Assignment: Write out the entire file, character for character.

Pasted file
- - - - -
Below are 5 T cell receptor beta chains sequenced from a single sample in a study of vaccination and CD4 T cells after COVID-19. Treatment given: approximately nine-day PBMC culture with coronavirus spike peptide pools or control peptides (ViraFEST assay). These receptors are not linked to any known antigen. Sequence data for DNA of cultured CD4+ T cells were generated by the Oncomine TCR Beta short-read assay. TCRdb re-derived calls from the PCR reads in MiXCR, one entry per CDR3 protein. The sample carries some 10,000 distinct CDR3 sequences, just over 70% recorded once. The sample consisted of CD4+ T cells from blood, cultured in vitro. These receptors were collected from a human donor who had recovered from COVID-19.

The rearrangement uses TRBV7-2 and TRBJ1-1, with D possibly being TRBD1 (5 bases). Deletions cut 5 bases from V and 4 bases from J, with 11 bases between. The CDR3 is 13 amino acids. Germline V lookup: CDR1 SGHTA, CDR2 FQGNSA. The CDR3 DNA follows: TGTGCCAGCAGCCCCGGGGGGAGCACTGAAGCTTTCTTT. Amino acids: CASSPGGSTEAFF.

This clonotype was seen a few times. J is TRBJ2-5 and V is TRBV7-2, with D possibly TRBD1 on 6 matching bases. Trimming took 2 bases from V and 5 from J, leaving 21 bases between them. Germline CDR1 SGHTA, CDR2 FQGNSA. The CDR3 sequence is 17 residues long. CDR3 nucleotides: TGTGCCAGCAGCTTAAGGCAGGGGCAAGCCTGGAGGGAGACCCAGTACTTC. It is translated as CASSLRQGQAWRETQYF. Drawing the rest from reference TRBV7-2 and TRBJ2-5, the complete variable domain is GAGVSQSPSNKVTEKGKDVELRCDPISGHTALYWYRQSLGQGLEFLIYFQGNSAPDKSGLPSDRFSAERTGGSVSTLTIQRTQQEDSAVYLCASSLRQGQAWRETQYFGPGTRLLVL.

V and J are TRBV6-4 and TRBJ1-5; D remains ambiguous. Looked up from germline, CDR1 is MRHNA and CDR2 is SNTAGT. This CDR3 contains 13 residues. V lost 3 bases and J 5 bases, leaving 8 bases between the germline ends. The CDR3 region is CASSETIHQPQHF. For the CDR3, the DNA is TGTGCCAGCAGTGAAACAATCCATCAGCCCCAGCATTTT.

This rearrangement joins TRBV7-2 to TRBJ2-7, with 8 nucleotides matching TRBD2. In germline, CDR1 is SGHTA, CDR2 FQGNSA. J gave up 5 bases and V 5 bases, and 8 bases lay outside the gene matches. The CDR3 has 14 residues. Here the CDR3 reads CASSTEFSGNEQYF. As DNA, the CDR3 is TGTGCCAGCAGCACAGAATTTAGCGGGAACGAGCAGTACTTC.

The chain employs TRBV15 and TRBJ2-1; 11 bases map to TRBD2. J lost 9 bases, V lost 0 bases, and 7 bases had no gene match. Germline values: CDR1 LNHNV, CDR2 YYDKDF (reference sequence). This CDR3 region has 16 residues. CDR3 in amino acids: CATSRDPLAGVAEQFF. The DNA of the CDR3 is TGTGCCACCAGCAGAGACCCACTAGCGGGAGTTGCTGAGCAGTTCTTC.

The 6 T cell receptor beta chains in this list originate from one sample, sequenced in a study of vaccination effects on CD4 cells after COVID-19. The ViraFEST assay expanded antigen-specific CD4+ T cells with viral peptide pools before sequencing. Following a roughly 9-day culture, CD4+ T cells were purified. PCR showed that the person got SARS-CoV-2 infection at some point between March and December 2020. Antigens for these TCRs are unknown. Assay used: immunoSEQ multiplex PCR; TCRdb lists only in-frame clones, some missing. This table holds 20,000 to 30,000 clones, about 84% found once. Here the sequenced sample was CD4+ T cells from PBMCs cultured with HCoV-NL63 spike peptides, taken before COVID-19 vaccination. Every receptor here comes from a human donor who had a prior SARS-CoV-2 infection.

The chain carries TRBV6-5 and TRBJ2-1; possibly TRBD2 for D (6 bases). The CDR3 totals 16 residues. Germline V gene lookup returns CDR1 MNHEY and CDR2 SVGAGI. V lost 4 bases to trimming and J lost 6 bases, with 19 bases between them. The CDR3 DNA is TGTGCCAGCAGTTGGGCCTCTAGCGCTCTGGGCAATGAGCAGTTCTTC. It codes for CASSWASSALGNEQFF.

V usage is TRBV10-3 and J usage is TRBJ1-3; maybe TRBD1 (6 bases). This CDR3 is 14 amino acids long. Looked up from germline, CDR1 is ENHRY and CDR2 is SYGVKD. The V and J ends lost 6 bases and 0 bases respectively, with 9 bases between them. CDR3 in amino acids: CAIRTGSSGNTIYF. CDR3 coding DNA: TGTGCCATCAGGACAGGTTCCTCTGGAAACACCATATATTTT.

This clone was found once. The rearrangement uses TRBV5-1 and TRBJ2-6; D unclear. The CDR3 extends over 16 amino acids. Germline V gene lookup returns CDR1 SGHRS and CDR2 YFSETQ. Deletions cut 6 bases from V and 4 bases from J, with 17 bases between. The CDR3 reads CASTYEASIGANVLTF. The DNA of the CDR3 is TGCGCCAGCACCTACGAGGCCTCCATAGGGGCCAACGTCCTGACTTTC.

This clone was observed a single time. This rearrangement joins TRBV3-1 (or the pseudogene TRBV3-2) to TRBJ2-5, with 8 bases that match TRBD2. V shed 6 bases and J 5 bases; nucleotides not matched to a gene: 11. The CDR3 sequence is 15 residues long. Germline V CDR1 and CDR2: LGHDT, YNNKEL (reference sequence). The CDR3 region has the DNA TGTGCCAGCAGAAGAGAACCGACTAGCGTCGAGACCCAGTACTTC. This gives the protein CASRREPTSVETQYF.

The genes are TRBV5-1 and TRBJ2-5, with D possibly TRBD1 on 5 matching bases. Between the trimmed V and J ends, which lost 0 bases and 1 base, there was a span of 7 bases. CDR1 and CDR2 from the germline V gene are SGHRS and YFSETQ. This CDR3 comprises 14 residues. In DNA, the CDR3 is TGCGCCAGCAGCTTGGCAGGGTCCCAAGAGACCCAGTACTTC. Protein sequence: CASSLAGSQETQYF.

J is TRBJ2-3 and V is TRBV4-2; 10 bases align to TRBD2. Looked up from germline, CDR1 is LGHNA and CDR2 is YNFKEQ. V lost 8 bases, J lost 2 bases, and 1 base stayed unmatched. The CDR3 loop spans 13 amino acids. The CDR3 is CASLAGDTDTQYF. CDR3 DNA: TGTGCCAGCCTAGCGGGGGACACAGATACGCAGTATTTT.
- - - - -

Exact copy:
Below are 5 T cell receptor beta chains sequenced from a single sample in a study of vaccination and CD4 T cells after COVID-19. Treatment given: approximately nine-day PBMC culture with coronavirus spike peptide pools or control peptides (ViraFEST assay). These receptors are not linked to any known antigen. Sequence data for DNA of cultured CD4+ T cells were generated by the Oncomine TCR Beta short-read assay. TCRdb re-derived calls from the PCR reads in MiXCR, one entry per CDR3 protein. The sample carries some 10,000 distinct CDR3 sequences, just over 70% recorded once. The sample consisted of CD4+ T cells from blood, cultured in vitro. These receptors were collected from a human donor who had recovered from COVID-19.

The rearrangement uses TRBV7-2 and TRBJ1-1, with D possibly being TRBD1 (5 bases). Deletions cut 5 bases from V and 4 bases from J, with 11 bases between. The CDR3 is 13 amino acids. Germline V lookup: CDR1 SGHTA, CDR2 FQGNSA. The CDR3 DNA follows: TGTGCCAGCAGCCCCGGGGGGAGCACTGAAGCTTTCTTT. Amino acids: CASSPGGSTEAFF.

This clonotype was seen a few times. J is TRBJ2-5 and V is TRBV7-2, with D possibly TRBD1 on 6 matching bases. Trimming took 2 bases from V and 5 from J, leaving 21 bases between them. Germline CDR1 SGHTA, CDR2 FQGNSA. The CDR3 sequence is 17 residues long. CDR3 nucleotides: TGTGCCAGCAGCTTAAGGCAGGGGCAAGCCTGGAGGGAGACCCAGTACTTC. It is translated as CASSLRQGQAWRETQYF. Drawing the rest from reference TRBV7-2 and TRBJ2-5, the complete variable domain is GAGVSQSPSNKVTEKGKDVELRCDPISGHTALYWYRQSLGQGLEFLIYFQGNSAPDKSGLPSDRFSAERTGGSVSTLTIQRTQQEDSAVYLCASSLRQGQAWRETQYFGPGTRLLVL.

V and J are TRBV6-4 and TRBJ1-5; D remains ambiguous. Looked up from germline, CDR1 is MRHNA and CDR2 is SNTAGT. This CDR3 contains 13 residues. V lost 3 bases and J 5 bases, leaving 8 bases between the germline ends. The CDR3 region is CASSETIHQPQHF. For the CDR3, the DNA is TGTGCCAGCAGTGAAACAATCCATCAGCCCCAGCATTTT.

This rearrangement joins TRBV7-2 to TRBJ2-7, with 8 nucleotides matching TRBD2. In germline, CDR1 is SGHTA, CDR2 FQGNSA. J gave up 5 bases and V 5 bases, and 8 bases lay outside the gene matches. The CDR3 has 14 residues. Here the CDR3 reads CASSTEFSGNEQYF. As DNA, the CDR3 is TGTGCCAGCAGCACAGAATTTAGCGGGAACGAGCAGTACTTC.

The chain employs TRBV15 and TRBJ2-1; 11 bases map to TRBD2. J lost 9 bases, V lost 0 bases, and 7 bases had no gene match. Germline values: CDR1 LNHNV, CDR2 YYDKDF (reference sequence). This CDR3 region has 16 residues. CDR3 in amino acids: CATSRDPLAGVAEQFF. The DNA of the CDR3 is TGTGCCACCAGCAGAGACCCACTAGCGGGAGTTGCTGAGCAGTTCTTC.

The 6 T cell receptor beta chains in this list originate from one sample, sequenced in a study of vaccination effects on CD4 cells after COVID-19. The ViraFEST assay expanded antigen-specific CD4+ T cells with viral peptide pools before sequencing. Following a roughly 9-day culture, CD4+ T cells were purified. PCR showed that the person got SARS-CoV-2 infection at some point between March and December 2020. Antigens for these TCRs are unknown. Assay used: immunoSEQ multiplex PCR; TCRdb lists only in-frame clones, some missing. This table holds 20,000 to 30,000 clones, about 84% found once. Here the sequenced sample was CD4+ T cells from PBMCs cultured with HCoV-NL63 spike peptides, taken before COVID-19 vaccination. Every receptor here comes from a human donor who had a prior SARS-CoV-2 infection.

The chain carries TRBV6-5 and TRBJ2-1; possibly TRBD2 for D (6 bases). The CDR3 totals 16 residues. Germline V gene lookup returns CDR1 MNHEY and CDR2 SVGAGI. V lost 4 bases to trimming and J lost 6 bases, with 19 bases between them. The CDR3 DNA is TGTGCCAGCAGTTGGGCCTCTAGCGCTCTGGGCAATGAGCAGTTCTTC. It codes for CASSWASSALGNEQFF.

V usage is TRBV10-3 and J usage is TRBJ1-3; maybe TRBD1 (6 bases). This CDR3 is 14 amino acids long. Looked up from germline, CDR1 is ENHRY and CDR2 is SYGVKD. The V and J ends lost 6 bases and 0 bases respectively, with 9 bases between them. CDR3 in amino acids: CAIRTGSSGNTIYF. CDR3 coding DNA: TGTGCCATCAGGACAGGTTCCTCTGGAAACACCATATATTTT.

This clone was found once. The rearrangement uses TRBV5-1 and TRBJ2-6; D unclear. The CDR3 extends over 16 amino acids. Germline V gene lookup returns CDR1 SGHRS and CDR2 YFSETQ. Deletions cut 6 bases from V and 4 bases from J, with 17 bases between. The CDR3 reads CASTYEASIGANVLTF. The DNA of the CDR3 is TGCGCCAGCACCTACGAGGCCTCCATAGGGGCCAACGTCCTGACTTTC.

This clone was observed a single time. This rearrangement joins TRBV3-1 (or the pseudogene TRBV3-2) to TRBJ2-5, with 8 bases that match TRBD2. V shed 6 bases and J 5 bases; nucleotides not matched to a gene: 11. The CDR3 sequence is 15 residues long. Germline V CDR1 and CDR2: LGHDT, YNNKEL (reference sequence). The CDR3 region has the DNA TGTGCCAGCAGAAGAGAACCGACTAGCGTCGAGACCCAGTACTTC. This gives the protein CASRREPTSVETQYF.

The genes are TRBV5-1 and TRBJ2-5, with D possibly TRBD1 on 5 matching bases. Between the trimmed V and J ends, which lost 0 bases and 1 base, there was a span of 7 bases. CDR1 and CDR2 from the germline V gene are SGHRS and YFSETQ. This CDR3 comprises 14 residues. In DNA, the CDR3 is TGCGCCAGCAGCTTGGCAGGGTCCCAAGAGACCCAGTACTTC. Protein sequence: CASSLAGSQETQYF.

J is TRBJ2-3 and V is TRBV4-2; 10 bases align to TRBD2. Looked up from germline, CDR1 is LGHNA and CDR2 is YNFKEQ. V lost 8 bases, J lost 2 bases, and 1 base stayed unmatched. The CDR3 loop spans 13 amino acids. The CDR3 is CASLAGDTDTQYF. CDR3 DNA: TGTGCCAGCCTAGCGGGGGACACAGATACGCAGTATTTT.